Last night I went home and dug out a picture that I took of Dash with his Polaroid camera a few years ago when we were doing a late-night at his house. He wrote in pen around the border of the image: "Moments Like This Never Last... Krills, Horse, Good Times, Great Oldies." It stings to see that drug talk in the context of right now, but it also reminds me of his sense of humor and how alive and awake he was. It seems to me that he packed more living into his 27 years than many people do in 80.
I just saw Dash on the Fourth of July and he was positive, happy, and up. He seemed totally clean and together that day, which makes what happened so much more of a shock. He was one of the sweetest, funniest, and most completely unique people I've ever known. And I've known some doozies. We had adventures and late nights and early mornings and a lot of talk and a lot of action. We'll miss him more than words are capable of expressing.
Ryan McGinley introduced me to Dash at his place on 7th Street a thousand years ago, and Ryan has something to say here now. There will be a bigger tribute to Dash in our August issue. For now, he and his family are in all of our prayers, or whatever you might call the things we do that are like praying. Because we are doing those things right now.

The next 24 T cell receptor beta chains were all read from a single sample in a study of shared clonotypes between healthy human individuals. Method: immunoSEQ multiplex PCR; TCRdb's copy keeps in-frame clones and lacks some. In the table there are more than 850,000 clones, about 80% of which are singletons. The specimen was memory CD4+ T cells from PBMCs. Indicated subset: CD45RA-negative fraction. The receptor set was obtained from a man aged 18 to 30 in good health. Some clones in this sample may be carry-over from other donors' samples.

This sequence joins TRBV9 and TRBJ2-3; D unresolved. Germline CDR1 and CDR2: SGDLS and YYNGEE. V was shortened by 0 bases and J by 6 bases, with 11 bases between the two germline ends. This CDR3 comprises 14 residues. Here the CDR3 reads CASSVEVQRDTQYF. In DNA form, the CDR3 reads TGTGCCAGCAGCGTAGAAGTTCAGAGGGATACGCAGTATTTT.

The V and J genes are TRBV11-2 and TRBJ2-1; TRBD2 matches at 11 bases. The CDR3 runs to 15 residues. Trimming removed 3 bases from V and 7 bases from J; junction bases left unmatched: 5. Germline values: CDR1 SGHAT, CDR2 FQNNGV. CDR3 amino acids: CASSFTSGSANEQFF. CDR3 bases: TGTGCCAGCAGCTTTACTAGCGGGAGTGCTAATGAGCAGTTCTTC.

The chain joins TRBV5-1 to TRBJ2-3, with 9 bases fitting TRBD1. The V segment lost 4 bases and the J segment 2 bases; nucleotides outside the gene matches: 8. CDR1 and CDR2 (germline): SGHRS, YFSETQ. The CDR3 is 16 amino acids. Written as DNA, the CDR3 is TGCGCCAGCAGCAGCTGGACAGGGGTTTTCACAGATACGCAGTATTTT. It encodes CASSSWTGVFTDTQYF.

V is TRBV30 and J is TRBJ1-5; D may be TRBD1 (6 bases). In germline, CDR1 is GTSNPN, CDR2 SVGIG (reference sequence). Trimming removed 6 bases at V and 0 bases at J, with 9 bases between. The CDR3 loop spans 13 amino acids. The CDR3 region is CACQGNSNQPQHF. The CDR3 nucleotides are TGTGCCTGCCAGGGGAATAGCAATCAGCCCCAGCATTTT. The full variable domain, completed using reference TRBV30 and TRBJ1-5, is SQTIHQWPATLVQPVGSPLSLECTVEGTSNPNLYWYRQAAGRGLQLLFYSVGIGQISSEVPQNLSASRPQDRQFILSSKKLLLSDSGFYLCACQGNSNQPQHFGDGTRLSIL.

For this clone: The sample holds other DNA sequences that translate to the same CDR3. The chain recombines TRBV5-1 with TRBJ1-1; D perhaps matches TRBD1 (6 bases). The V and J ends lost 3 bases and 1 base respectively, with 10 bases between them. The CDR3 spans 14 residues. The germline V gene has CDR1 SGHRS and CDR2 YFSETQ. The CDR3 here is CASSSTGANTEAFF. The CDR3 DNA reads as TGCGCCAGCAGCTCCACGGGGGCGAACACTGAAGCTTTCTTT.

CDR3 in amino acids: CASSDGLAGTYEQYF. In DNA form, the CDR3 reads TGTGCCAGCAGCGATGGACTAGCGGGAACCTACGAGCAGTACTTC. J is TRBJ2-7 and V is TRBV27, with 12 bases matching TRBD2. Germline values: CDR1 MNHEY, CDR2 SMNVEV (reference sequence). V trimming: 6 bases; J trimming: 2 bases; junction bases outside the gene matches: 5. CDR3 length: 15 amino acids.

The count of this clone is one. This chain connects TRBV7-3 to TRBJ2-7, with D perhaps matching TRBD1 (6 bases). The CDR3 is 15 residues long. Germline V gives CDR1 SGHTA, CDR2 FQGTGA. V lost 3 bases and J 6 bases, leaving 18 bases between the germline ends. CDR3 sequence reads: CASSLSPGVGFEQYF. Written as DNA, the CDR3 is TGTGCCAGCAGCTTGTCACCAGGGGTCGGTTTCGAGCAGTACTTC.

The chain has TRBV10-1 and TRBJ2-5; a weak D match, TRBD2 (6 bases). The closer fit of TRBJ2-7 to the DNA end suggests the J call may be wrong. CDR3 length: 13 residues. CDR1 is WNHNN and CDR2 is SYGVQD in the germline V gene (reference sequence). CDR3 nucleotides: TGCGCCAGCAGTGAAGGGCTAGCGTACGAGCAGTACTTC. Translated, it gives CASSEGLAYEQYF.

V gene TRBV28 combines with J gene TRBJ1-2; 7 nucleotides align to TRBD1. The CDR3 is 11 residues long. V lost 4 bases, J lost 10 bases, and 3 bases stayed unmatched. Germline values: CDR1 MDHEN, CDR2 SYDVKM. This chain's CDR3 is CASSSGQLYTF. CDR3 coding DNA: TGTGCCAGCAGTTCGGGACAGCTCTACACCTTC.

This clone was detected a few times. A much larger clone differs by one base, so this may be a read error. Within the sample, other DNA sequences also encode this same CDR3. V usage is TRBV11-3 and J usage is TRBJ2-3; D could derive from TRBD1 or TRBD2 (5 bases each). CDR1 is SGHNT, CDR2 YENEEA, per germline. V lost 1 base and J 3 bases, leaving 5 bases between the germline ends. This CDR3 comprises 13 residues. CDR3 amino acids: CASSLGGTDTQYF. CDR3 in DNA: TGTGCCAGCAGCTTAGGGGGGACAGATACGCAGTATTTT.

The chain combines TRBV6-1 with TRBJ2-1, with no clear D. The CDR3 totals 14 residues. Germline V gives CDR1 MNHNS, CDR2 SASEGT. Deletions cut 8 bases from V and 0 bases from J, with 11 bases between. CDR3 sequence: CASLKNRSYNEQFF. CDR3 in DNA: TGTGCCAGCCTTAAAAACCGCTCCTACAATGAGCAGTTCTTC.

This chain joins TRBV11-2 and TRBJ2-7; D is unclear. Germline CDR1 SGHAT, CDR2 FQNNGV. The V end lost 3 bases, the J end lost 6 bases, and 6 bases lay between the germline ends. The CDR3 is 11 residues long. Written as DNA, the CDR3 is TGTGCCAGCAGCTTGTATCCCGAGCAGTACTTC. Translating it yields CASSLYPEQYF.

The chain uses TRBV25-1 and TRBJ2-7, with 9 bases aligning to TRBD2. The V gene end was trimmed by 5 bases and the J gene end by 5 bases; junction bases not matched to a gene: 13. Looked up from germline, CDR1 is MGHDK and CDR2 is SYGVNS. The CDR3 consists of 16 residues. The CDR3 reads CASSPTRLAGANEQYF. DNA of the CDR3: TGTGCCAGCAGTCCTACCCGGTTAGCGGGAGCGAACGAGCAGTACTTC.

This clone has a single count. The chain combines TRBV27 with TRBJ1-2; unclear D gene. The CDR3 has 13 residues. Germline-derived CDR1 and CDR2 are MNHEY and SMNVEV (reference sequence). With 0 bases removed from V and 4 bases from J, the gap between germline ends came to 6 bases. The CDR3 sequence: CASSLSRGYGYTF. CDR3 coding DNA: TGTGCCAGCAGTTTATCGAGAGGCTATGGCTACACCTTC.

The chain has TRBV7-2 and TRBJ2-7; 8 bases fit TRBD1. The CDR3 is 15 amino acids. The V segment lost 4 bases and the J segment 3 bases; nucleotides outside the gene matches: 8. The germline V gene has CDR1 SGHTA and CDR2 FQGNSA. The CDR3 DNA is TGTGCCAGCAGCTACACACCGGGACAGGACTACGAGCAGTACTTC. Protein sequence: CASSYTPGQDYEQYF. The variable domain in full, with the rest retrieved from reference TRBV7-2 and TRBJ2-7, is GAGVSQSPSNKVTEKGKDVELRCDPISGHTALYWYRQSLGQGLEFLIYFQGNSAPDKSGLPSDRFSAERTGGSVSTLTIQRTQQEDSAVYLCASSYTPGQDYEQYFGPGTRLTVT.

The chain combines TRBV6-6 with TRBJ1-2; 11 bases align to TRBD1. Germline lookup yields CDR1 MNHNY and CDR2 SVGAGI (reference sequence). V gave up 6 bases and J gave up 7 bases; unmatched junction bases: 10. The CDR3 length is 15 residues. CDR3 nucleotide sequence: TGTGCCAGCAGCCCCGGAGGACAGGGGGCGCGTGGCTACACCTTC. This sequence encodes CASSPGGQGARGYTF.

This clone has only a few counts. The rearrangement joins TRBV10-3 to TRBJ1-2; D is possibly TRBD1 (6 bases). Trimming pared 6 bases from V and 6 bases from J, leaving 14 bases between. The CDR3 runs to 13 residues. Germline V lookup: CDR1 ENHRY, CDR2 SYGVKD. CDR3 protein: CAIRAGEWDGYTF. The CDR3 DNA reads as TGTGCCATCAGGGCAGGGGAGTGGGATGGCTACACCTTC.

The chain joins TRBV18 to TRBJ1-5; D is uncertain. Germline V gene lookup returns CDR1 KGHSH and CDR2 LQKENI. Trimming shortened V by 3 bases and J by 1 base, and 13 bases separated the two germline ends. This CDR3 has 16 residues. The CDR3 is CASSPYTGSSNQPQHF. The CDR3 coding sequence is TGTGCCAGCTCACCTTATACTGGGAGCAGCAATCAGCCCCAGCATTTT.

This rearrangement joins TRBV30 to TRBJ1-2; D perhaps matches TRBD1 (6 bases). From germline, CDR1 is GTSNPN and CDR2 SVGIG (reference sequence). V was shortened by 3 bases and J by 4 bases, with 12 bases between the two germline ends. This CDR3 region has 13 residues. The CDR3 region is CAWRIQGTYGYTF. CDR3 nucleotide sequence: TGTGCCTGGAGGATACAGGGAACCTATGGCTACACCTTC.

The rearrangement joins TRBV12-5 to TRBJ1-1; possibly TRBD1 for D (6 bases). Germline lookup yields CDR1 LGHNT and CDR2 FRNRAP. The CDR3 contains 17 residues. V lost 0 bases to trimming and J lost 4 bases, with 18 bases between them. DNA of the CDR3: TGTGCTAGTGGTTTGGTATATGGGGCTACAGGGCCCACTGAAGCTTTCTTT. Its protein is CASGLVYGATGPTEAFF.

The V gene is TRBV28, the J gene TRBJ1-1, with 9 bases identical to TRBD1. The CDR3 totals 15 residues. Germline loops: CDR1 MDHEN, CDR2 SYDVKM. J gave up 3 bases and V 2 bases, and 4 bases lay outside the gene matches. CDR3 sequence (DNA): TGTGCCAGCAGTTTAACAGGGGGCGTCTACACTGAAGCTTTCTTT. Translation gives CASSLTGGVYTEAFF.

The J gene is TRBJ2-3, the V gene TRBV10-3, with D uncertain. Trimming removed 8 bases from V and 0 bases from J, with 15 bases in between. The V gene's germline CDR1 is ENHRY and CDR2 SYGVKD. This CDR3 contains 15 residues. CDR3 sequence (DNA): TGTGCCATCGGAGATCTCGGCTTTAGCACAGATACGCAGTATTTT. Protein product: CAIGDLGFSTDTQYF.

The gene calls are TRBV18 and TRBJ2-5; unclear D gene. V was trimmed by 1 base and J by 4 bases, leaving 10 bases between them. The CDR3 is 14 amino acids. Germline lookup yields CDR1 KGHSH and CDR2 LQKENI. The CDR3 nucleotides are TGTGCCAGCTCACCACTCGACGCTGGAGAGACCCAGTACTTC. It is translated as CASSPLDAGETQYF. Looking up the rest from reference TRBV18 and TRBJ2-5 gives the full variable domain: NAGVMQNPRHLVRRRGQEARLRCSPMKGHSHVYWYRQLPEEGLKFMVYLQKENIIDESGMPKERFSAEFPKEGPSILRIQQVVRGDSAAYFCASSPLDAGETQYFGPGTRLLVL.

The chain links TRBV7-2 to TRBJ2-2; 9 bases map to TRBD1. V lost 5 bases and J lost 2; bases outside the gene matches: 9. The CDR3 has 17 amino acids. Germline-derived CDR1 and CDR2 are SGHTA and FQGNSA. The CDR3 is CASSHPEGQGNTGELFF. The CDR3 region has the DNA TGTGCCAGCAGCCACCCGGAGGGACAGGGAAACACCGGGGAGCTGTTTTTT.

Remembering Dash Snow, July 14, 2009
Photos and words by Ryan McGinley
It's hard to remember exactly when I met Dash. It seems like we were immediately best friends. I guess I met him through Earsnot in the late 90s. Back then he was a graffiti writer known as Sace. He and Earsnot started the graffiti crew IRAK. They were the biggest vandals in the city. He was number one on the vandal squad's most-wanted list. But they never got him. He somehow always got off or got away.
Dash and I bonded instantly over photography. One of our favorite books to look at and talk about was American Pictures by Jacob Holdt. We were always taking photos. We loved to document our adventures and then compare them later. He carried his Polaroid camera everywhere. His photos were from the heart--he had a loving obsession with taking photographs. I always assumed he shot Polaroids because he had the worst case of ADD you could ever imagine. I think even waiting a minute for the image to develop was hard for him.
One of my favorite things about Dash was always his unconscious moving hand. He would be sitting there smoking cigarettes, writing his tag in the air without being aware of it. I would just smile and watch the smoke twirl into the letters S A C E. That's how I'll always remember him.
See lots of artwork and photos here.